Table of contents  
Introduction  
Banker's Discount Important formulas  
Important Examples  
Tips for Banker's Discount 
Remark: When the date of the bill is not given, grace days are not to be added.
Question 1. The true discount on a bill Rs.1860 due after 8 months is Rs.60. Find the rate, the banker’s discount and the banker’s gain.
Amount = Rs.1860, T.D. = Rs.60
∴ P.W. = Rs.(186060) = Rs. 1800
S.I. on Rs. 1800 for 8 months = Rs.60
B.D. = (T.D.) + (B.G.) = Rs. (60+2) = Rs. 62
Question 2. The present worth of a bill due sometime hence is Rs. 1100 and the true discount on the bill is Rs. 110. Find the banker’s discount and the extra gain the banker would make in the transaction.
∴ B.D. = B.G. + T.D. = Rs. (11+110) = Rs. 121
Question 3. The banker’s discount and the true discount on a sum of money due 8 months hence are Rs. 52 and Rs. 50, respectively. Find the sum and the rate per cent.
∴ B.D. is S.I. on sum due.
⇒ S.I. on Rs. 1300 for 8 months is Rs. 52
Thus,
Question 4. The banker’s discount on Rs. 1800 at 5% is equal to the true discount on Rs. 1830 for the same time and at the same rate, Find the time.
S.I. on Rs. 1800 = T.D.on Rs. 1830
∴ P.W. of Rs. 1830 is Rs. 1800
i.e., Rs. 30 is S.I. on Rs. 1800 at 5%
∴ Time = (100 × 30)/(1800 × 5) = 1/3 years = 4 months
Question 5. If the true discount on a certain sum due 6 months hence at 6% is Rs. 36, what is the banker’s discount on the same sum for the same time and at the same rate ?
B.G.= S.I. on T.D.= Rs.(3600×6×0.5)/100 = Rs.1.08
∴ (B.D.) – (T.D.) = Rs. 1.08
i.e. B.D.=(T.D.)+Rs.1.08 = Rs.(36+1.08) = Rs.37.08
Scenario: Suppose A has borrowed Rs 1000 from B and this amount should be returned with interest after 1 year. Let us assume that the market interest rate is 5% per year [Simple Interest]. A hands over to B a note with a Face Value of Rs 1050, promising repayment after 1 year. [1000 + (1000 x 0.05 x 1yr) = 1050]
After 6 months, B decides that he needs the money immediately and cannot wait till the due date which is 6 months away. B approaches a bank and hands over the note from A with Face Value of Rs 1050 due after 6 months.
Calculating True Discount:
The present value (or true value) of the note from A is calculated as follows:
PV x (1 + r x t) = FV [Here, PV is the present value, r is the rate of simple interest, t is time and FV is the Face Value of the note.]
Present Value (or True Value) = 1050/(1.025) = Rs. 1024.4
True discount = Face Value – Present Value = 1050 – 1024.4 = Rs. 25.6
But, if the bank paid out Rs 1024.4 to B in exchange for the note, the bank would not make a profit. The bank does not use True Discount but uses another formula to calculate the discount called Banker’s Discount.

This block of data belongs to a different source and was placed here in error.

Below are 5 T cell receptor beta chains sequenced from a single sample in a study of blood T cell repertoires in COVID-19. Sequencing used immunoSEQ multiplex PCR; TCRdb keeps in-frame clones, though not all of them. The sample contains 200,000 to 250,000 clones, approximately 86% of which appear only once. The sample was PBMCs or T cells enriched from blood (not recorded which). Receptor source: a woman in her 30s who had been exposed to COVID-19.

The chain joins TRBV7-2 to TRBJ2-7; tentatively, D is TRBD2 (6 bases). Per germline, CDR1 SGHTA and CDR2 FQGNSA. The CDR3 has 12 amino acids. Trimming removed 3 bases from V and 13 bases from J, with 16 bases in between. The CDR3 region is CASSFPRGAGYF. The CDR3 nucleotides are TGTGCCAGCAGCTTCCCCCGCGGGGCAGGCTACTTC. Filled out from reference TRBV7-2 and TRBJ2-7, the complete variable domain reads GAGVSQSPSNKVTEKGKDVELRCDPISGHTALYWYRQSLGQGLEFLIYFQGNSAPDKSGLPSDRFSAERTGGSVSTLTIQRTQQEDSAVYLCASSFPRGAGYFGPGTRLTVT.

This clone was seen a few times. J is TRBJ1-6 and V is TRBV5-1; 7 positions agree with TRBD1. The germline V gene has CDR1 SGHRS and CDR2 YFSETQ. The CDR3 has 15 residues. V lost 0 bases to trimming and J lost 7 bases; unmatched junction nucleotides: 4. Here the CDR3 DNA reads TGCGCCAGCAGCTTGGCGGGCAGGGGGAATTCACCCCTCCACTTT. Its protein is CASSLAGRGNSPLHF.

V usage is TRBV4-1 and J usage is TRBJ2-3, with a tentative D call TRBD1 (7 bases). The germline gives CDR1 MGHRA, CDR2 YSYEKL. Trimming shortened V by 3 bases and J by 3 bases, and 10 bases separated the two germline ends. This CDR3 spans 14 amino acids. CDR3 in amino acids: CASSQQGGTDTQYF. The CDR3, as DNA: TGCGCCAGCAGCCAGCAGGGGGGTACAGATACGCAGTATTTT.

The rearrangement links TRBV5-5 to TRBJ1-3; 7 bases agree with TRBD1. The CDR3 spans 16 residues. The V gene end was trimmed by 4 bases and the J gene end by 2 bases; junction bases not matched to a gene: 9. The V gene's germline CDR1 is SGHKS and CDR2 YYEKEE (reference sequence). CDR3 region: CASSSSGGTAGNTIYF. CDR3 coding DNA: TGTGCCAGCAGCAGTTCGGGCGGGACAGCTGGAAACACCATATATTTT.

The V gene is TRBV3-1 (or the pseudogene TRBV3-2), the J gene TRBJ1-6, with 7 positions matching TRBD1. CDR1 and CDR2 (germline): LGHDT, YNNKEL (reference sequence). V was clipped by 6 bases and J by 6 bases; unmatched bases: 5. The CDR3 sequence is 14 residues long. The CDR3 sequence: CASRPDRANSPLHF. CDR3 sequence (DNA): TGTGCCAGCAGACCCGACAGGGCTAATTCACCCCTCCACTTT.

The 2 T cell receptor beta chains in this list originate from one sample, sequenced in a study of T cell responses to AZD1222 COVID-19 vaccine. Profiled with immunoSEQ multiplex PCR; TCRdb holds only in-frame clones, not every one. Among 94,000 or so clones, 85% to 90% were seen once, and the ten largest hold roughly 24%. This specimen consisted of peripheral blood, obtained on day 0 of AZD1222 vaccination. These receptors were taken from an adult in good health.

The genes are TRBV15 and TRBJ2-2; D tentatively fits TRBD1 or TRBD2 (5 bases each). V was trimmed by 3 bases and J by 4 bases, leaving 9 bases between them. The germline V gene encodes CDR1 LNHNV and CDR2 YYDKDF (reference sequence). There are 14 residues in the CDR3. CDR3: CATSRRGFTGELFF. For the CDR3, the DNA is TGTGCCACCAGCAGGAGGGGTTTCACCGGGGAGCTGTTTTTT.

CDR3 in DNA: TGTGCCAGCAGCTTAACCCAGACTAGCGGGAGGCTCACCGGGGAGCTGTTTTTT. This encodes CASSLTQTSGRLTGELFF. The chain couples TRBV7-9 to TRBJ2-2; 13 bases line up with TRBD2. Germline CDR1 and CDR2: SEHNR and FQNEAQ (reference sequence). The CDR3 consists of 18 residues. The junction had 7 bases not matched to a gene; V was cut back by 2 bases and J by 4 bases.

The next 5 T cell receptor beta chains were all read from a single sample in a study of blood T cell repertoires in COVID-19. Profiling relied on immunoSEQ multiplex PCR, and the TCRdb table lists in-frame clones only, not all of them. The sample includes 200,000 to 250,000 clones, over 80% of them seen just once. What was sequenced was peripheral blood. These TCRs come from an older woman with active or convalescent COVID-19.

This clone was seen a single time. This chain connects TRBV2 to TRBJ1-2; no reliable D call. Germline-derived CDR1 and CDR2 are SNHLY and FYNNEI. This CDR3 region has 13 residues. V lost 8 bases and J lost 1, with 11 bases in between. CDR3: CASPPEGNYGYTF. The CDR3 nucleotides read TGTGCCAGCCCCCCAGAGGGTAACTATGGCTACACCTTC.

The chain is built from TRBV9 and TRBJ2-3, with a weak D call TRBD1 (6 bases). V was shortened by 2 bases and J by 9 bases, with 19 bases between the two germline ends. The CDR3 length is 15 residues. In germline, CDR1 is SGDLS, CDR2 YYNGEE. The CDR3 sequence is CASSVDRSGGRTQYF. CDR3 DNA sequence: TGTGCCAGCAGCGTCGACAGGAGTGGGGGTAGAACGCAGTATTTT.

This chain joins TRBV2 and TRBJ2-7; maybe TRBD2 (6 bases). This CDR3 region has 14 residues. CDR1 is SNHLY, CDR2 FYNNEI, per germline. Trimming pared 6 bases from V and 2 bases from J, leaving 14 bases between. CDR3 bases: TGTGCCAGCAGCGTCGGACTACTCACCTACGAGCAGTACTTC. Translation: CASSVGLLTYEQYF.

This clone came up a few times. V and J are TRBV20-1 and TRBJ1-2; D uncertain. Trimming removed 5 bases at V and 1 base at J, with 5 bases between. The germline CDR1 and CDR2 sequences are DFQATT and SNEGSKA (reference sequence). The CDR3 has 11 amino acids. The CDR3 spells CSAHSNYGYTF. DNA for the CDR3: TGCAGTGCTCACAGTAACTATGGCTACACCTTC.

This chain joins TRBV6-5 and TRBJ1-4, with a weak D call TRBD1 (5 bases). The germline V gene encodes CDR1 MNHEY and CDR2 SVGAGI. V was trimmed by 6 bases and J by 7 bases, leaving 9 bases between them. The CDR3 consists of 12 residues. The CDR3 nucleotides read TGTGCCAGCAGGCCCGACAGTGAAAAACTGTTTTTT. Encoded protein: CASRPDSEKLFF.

Calculating Banker’s Discount:
Banker’s Discount: The Simple Interest on the Face Value of the debt for the time period between the legally due date and the date on which the bill is discounted is called Banker’s Discount.
Banker’s Discount = FV x r x t = 1050 x 0.05 x (1/2) = Rs 26.25
Note:
True Discount = FV – [FV / (1 + r x t)] = FV [r x t / (1 + r x t)] < FV x r x t
⇒ True Discount < Banker’s Discount
Instead of discounting True Discount, the Bank discounts the Banker’s Discount from the Face Value and pays out Rs 1050 – 26.25 = Rs. 1023.75
Banker’s Gain = Present Value of the Note – Actual Payout
= (Face Value – True Discount) – (Face Value – Banker’s Discount)
= Banker’s Discount – True Discount [This figure is always positive]
Example 1: The banker's gain on a sum due 3 years hence at 12% per annum is Rs. 270. What is the banker’s discount?
Sol:
Banker’s Discount = FV x r x t = 0.36 x FV
True Discount = FV – PV = FV – FV / [1 + (r x t)] = FV – FV / 1.36
= 0.36 x FV / 1.36 = Banker’s Discount / 1.36
Banker’s Gain = Banker’s Discount – True Discount = BD  BD/1.36 = 270
⇒ Banker’s Discount, BD = 270 x 1.36 / 0.36 = Rs. 1020
Moving on, we come to the formulae in Banker’s Discounts.
Example 2: The banker's discount on a certain sum due 2 years hence is 11/10 of the true discount. What is the rate?
Sol:
BD = FV x r x t
TD = FV – PV = FV – FV / [1 + (r x t)] = FV x r x t / [1 + (r x t)]
BD/ TD = 1 + (r x t) = 11/10
2r = 1/10
⇒ r = 1/20 = 0.05 or 5%
Example 1: A man purchased a cow for Rs. 3000 and sold it the same day for Rs. 3600, allowing the buyer a credit of 2 years. If the rate of interest be 10% per annum, then what is his gain?
Sol:
Present Value = 3600/[1+(0.10 x 2)] = Rs 3000
Gain = Present Value – Cost = 0
Example 2: A trader owes a merchant Rs. 10,028 due 1 year hence. The trader wants to settle the account after 3 months. If the rate of interest 12% per annum, how much cash should he pay?
Sol:
Face Value = Rs. 10028, r = 12% p.a.
Present Value after 9 months = 10028/[1+(0.12*9/12)] = Rs 9200
125 videos165 docs117 tests

1. What is Banker's Discount? 
2. How is Banker's Discount calculated? 
3. What is the difference between Banker's Discount and Simple Interest? 
4. How is Banker's Discount related to Promissory Notes? 
5. Can Banker's Discount be negative? 
125 videos165 docs117 tests


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